1. Comma Before LLC
2. Is a Period Used After LLC?
3. Do Periods or Comma Affect the Legality of the LLC Name?
4. Does a Missing Punctuation Mark Make a Difference In a Contract?

Updated October 23, 2020:

Comma Before LLC

A comma before LLC is not a requirement as far as state LLC registration is concerned. Adding or not adding a comma is largely a grammatical preference. Experts are often divided on the issue. Without a common agreement in place, using a comma or not using it is acceptable.

The choice to use or not use a comma in the LLC name is not required in any state law. But there are several things to consider before choosing to use or not use a comma. An estimated 80 percent of LLCs have a comma between their name and the LLC in many states.

While commas are not mandated by states, businesses commonly use them as a way to set their businesses apart from others and meet designation requirements in some states. Sometimes, using a comma sounds and looks better than using L.L.C. Others prefer the acronym without using a comma.

Regardless of looks or personal preferences, keep in mind that it will be the legal name for the business. This means that using a comma is a commitment. If your company's legal name does have a comma, it must appear that way on contracts, licenses, and all manner of important paperwork. Forgetting to include this comma causes many headaches for the business and costs time. So consider using one (or not) requires a lot of consideration.

But at the same time, there is something to be said about separating the legal designation from the business name. It's a preference and sometimes works better for certain settings as opposed to others. There's also nothing wrong with the legal name and business names matching each other.

An LLC is a business structure that combines the benefits of a corporation with the protection of an LLC in a structure that is not as complex as a corporation. It stands for Limited Liability Corporation. A name for a given LLC has to be in compliance with regulations for names in the state.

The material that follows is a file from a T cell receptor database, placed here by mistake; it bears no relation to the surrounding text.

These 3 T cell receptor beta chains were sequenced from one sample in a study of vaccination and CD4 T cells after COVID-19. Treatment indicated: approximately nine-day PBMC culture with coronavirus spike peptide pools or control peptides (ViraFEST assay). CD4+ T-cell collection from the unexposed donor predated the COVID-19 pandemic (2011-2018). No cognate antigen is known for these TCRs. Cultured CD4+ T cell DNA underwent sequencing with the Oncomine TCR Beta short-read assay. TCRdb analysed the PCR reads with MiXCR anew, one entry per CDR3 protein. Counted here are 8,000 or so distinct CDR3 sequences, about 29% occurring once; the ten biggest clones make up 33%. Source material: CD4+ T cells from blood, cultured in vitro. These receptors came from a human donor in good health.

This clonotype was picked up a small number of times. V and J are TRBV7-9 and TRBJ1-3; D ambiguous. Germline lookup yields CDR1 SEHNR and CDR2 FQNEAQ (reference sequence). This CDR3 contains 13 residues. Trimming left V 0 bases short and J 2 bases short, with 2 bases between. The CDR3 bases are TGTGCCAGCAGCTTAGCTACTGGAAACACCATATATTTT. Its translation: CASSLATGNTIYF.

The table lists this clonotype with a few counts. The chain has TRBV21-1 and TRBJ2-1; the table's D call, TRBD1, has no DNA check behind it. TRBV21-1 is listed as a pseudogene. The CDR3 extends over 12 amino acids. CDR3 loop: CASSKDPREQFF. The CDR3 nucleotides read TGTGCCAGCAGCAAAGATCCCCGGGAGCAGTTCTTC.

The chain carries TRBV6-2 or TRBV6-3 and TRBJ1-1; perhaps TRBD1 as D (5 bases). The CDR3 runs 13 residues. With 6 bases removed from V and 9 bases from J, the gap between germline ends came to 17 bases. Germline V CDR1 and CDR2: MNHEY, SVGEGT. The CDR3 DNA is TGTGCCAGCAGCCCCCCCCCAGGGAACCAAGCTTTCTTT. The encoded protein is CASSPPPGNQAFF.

Is a Period Used After LLC?

Since the legal name and designation of your business entity is a formal and final form of your business choice, you should use a period in the Inc. formation. Again, a period is not required, but it is rarely not used.

Do Periods or Comma Affect the Legality of the LLC Name?

Absolutely. It has to be written exactly as intended. During the registration process, the name the state registered is the legal name. This means that if a comma is in the name, the name will be approved exactly as it is formatted

When you register your LLC as a recognized organization in your state, every digit — whether letter, number or punctuation — is critical.
Your state will approve your company name exactly as written. Therefore, if you include a comma before LLC in your name, it will get approval in that format. The same is true of names that do not have a comma. It is essential that this name is used on all contracts and important paperwork. If not, this paperwork may be considered invalid or at the very least cause some significant issues.

Does a Missing Punctuation Mark Make a Difference In a Contract?

In a legal setting, details matter, even the most minor ones. If the smallest details are overlooked, such as a comma, a name that should have a comma after it and before the LLC is actually considered an entirely different company from the one listed in the contract. This is one of the major reasons.

Should your legal LLC name include a comma and you sign a contract without the comma, the new contract may be invalid, as signing an agreement without the punctuation legally represents a different organization.

In the event that the contract isn't met according to the terms it lays out, such an oversight won't be very significant. But if an issue arises over the contract, not using it or using it becomes significant. So the best way to avoid potential issues is to be consistent in writing the name. Consistency is also key in avoiding having to go through the entire registration process all over again.

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